Published On: Wed, May 10th, 2017

On justice sector reforms

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By Sesugh Akume

The Nigerian justice system requires a thorough reform and in fact reconstruction from scratch, but it’s not more the laws, rules, statutes, procedures that first need to be fixed, it’s first the people operating the system. That’s where the real rot lies. I shall illustrate with one example to underscore this point.
In the first place, the principle of the rule of law means that every individual and institution is equal before the law, but in Nigeria it’s clear that the law is skewed in favour of the high and mighty, and it has always been so. As far back as 1967, Oba Cladius Dosa Akran then finance minister for the Regional Government of Western Nigeria, and Prince Adeleke Ademiluyi, chairman of Western Nigeria Development Corporation were sentenced to prison for just 7 years each for outright stealing £504,750. The judge Justice Kayode Eso ensured that the oba’s term was without hard labour. The context must be made clear, £504,750 was 2.4% of the £21 million budget for the enter Western region for 1966 which is what 2 men stole, tell me about when Nigeria was great again. Yet, I know of someone who got 45 years for stealing a phone! John Yakubu Yusuf the police pension thief who stole 33 billion naira, was given 2 years or a fine of 750,000 naira which he paid and went home.
James Ibori facing criminal trial for defrauding Delta state when he served for 8 years as governor was declared guiltless in all the Nigerian courts he was arraigned. In fact, Justice Marcel Awokulehin of the Federal High Court Asaba said Ibori had no case to answer in the 170-count charge brought before him, and so was acquitted. It’s this very same James Onanefe Ibori who himself pleaded guilty to a 10-count charge of defrauding Delta state before a British court, was sentenced and served a prison term. What is the difference between the Nigerian and British system that produced vastly different results in the same matter involving the same individual? It’s the people operating the system, their personal values, and the philosophy that drives the way the reason and operate.
Ibori’s lawyer (and accomplice) Bhadresh Gohil had earlier been sentenced to prison by the same court. Judge Anthony Pitts of the Southwark Crown Court in his judgement said to him, ‘You were a solicitor of the Supreme Court and holding out as a man of integrity… You have brought shame on your family, your profession and your country.’ How many Nigerian judges do you know see things this way? How many will look a fellow Big Man in the eye and say this? After Gohil was sentenced, it was clear to Ibori that the prosecution had done such a thorough job that he needed not waste the court’s precious time, he pleaded guilty.
The Metropolitan Police, the prosecuting counsel, and everyone involved went all out diligently. No hype, no media trials, no stone unturned. The other argument of the prosecution was that James Ibori was a petty thief who had earlier had run-ins with the law being jailed in London in 1991 should for no reason have been allowed to run for governorship, much less become a governor which allowed him to steal more mightily. His Nigerian lawyer, Alex Izinyon, SAN began a silly argument in defence, the sort of chicanery they get away with in Nigeria, and in fact judges rely on to give judgements in their favour, to which Judge Pitt told him clearly that what he was saying made no sense. In Nigeria, the judge, the one facing trial, his high-priced lawyer usually a senior advocate, are all friends, belong to one class, possibly belong to some social or leisure club, and therefore owe each other unalloyed allegiance. They collectively ‘own’ the system they operate for their exclusive benefit. The Big Man defence always goes scot-free or gets a ‘soft landing’. This philosophy and operating mindset has to be pulled down and destroyed with a proper one methodically reconstructed.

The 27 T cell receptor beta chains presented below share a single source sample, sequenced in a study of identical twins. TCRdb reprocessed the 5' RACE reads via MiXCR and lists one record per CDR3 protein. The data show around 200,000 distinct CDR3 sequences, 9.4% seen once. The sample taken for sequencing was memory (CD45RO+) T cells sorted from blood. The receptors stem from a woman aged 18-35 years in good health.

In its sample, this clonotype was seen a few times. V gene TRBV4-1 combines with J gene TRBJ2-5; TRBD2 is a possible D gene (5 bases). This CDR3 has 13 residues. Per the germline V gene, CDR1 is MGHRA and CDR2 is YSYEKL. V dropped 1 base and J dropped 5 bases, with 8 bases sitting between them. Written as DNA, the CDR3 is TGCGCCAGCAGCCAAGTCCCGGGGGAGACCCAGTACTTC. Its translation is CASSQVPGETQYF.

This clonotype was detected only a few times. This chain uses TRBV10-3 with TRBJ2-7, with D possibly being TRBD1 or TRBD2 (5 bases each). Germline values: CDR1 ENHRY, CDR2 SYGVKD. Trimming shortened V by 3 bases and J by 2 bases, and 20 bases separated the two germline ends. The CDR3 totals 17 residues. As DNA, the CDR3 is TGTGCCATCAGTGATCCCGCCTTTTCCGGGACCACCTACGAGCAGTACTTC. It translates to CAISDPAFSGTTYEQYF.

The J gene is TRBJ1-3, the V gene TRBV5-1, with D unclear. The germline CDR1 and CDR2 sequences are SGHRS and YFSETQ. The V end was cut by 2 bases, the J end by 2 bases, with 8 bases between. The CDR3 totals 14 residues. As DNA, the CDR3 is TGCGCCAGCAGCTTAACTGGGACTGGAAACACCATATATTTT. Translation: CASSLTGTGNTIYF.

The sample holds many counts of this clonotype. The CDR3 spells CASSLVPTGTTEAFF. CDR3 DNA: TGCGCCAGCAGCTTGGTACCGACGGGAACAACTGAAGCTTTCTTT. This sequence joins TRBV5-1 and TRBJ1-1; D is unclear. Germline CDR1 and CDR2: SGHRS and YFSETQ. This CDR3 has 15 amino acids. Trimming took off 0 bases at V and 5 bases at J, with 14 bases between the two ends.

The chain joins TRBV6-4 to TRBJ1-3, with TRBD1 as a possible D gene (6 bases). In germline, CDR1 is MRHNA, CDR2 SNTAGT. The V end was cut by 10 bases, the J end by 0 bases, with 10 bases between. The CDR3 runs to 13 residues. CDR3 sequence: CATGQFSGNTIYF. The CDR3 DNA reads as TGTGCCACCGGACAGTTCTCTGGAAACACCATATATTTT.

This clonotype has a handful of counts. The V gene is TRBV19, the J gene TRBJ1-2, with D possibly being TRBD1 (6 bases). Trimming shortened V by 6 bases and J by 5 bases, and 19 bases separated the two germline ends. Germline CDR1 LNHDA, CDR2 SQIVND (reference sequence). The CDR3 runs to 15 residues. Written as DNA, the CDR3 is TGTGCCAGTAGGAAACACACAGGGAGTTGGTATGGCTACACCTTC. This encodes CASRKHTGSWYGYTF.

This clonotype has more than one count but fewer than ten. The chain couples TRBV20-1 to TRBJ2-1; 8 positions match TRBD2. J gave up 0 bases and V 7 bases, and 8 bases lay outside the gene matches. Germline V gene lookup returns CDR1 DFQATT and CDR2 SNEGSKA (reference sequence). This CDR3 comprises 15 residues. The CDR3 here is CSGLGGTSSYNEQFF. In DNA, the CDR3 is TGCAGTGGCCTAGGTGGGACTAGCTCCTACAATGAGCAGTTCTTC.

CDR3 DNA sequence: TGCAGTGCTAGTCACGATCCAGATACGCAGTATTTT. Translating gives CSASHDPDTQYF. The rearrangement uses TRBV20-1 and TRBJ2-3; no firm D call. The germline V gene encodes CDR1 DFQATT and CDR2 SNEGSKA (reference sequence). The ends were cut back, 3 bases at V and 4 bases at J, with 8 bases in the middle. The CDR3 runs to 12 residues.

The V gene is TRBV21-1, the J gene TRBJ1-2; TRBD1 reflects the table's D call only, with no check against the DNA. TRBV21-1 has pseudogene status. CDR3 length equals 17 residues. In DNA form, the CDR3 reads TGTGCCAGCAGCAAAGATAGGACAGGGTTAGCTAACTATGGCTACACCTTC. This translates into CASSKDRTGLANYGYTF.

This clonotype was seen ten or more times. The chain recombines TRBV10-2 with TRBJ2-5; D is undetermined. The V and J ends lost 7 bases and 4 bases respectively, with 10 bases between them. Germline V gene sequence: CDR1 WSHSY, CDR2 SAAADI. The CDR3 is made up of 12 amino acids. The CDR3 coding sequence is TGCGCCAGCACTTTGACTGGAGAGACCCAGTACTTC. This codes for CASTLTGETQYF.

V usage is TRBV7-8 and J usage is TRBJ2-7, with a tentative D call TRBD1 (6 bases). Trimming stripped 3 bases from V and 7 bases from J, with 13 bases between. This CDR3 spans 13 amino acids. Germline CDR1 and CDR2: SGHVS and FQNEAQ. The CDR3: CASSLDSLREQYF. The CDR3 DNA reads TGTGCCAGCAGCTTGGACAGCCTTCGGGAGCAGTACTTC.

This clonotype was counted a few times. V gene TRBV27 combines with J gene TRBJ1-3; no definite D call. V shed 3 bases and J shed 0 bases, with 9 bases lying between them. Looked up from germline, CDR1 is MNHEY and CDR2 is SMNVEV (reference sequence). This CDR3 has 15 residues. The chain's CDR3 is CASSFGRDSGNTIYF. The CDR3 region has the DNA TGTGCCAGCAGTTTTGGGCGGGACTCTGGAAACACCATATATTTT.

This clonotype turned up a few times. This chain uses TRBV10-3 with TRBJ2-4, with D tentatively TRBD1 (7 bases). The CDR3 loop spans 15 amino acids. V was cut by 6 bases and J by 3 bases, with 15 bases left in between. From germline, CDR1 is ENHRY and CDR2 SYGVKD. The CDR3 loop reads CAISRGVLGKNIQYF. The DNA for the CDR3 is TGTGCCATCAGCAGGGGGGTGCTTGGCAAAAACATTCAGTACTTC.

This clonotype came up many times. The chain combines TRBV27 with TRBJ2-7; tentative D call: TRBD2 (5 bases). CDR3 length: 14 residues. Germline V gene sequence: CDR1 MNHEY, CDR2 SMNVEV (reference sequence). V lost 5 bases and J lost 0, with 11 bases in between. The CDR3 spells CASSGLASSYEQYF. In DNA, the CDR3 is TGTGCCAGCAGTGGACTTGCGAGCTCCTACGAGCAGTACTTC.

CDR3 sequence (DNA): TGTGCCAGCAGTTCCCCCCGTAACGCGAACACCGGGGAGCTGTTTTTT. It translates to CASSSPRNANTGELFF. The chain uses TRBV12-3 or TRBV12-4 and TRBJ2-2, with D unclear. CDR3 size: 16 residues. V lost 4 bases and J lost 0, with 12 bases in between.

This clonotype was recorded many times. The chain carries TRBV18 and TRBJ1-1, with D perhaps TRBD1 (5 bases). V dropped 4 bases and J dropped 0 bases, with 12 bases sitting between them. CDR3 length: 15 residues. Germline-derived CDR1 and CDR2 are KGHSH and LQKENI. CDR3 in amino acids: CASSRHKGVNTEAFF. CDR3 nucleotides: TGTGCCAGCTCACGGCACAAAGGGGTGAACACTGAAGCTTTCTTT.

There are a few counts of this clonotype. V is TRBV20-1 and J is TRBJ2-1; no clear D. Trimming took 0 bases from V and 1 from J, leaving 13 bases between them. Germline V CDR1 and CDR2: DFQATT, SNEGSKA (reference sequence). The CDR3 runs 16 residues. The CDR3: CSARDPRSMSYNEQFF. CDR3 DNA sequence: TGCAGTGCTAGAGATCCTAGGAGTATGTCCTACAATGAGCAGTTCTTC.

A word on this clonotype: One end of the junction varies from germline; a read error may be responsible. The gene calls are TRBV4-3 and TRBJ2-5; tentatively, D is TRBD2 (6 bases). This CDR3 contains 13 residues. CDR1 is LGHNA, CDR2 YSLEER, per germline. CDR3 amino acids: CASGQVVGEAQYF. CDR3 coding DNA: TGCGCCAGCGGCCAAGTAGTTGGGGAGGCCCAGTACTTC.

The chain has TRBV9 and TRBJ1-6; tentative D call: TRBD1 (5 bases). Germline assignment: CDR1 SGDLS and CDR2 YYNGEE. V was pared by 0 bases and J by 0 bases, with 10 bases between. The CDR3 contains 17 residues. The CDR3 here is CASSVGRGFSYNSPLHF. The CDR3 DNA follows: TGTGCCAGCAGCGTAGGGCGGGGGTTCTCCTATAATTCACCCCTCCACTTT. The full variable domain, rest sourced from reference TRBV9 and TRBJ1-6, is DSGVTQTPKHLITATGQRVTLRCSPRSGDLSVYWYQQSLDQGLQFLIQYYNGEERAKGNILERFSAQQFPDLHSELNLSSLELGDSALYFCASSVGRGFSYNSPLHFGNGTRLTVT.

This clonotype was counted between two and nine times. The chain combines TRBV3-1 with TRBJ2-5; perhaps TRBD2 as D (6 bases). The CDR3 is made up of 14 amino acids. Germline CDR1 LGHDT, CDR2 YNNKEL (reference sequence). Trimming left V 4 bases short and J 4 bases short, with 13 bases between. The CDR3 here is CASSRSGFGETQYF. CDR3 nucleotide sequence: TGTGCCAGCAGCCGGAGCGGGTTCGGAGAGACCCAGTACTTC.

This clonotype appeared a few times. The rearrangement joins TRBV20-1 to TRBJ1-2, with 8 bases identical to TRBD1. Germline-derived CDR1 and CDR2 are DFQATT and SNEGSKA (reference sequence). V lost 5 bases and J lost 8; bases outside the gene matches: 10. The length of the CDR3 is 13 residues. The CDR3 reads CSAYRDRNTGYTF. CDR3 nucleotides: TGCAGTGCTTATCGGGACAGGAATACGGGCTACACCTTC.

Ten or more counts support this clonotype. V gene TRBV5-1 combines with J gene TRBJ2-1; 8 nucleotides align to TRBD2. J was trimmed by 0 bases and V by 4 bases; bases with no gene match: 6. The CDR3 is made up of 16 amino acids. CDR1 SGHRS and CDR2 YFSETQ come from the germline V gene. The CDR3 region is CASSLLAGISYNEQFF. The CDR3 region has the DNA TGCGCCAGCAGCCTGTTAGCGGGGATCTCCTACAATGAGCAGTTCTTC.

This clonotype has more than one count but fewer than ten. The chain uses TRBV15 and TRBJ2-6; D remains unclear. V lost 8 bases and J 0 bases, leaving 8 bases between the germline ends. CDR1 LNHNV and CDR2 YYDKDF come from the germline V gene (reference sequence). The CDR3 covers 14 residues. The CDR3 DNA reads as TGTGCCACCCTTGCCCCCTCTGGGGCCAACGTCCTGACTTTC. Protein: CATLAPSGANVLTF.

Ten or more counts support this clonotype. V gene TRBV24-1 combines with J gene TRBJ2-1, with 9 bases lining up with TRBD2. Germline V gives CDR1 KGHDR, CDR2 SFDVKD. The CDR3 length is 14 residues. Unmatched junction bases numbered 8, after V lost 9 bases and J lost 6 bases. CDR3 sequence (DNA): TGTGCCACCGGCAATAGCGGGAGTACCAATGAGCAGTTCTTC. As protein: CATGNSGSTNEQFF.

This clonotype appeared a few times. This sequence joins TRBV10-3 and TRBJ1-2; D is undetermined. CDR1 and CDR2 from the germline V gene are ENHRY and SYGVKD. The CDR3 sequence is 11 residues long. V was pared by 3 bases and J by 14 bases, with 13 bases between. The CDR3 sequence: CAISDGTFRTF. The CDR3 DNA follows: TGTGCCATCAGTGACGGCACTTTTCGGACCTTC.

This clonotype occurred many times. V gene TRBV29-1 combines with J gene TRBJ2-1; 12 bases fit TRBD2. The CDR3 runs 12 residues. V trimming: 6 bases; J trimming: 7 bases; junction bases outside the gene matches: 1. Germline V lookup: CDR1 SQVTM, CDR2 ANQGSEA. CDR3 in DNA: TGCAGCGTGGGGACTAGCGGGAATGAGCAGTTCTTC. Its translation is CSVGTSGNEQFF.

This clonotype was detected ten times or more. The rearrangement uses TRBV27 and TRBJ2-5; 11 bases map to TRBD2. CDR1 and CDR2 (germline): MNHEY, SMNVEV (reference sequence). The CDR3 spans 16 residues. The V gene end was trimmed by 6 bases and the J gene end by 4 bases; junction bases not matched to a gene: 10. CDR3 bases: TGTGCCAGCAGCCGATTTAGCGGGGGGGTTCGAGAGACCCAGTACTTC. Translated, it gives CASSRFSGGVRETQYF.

Typically in Nigerian courts criminal cases are first mentioned before civil cases. The accused persons in jail are usually brought in by prisons officials most times late for various excuses, maybe because it rained or something, after their matter must have been already called in their absence and adjourned till whenever. They’re then taken back only for the same thing to repeat the next time. And nobody faces any consequences for this.
We need Renewal. We absolutely need it. At ANRP (Abundant Nigeria Renewal Party) we envision and are working towards an entire justice system (both substantive and social justice system) and value chain that treats everyone equally, justly, fairly, humanely, with dignity, and professionally; lawyers know their limits and the consequences of crossing them with technicalities and shenanigans, judges fear no one, and owe no one any favours or loyalty, the system is modern and dynamic. We foresee and are working towards a time when judgments are balanced, deep, cerebral, and evoke confidence such that including British courts seek the judgements to study and apply. We’re working towards when the entire justice architecture will not be hinged only on what is legal according to the book, but more importantly what is morally right, just, proper, fair, equitable, and builds for us a great society giving life and meaning to the spirit of the eternal words of Nigeria’s first indigenous lawyer Christopher Alexander Sapara Williams (born in 1855, enrolled in 1888, died in 1915) that, ‘A lawyer lives in the direction of his people and the advancement of the cause of his country.’

Sesugh Akume is a Public Policy Analyst.

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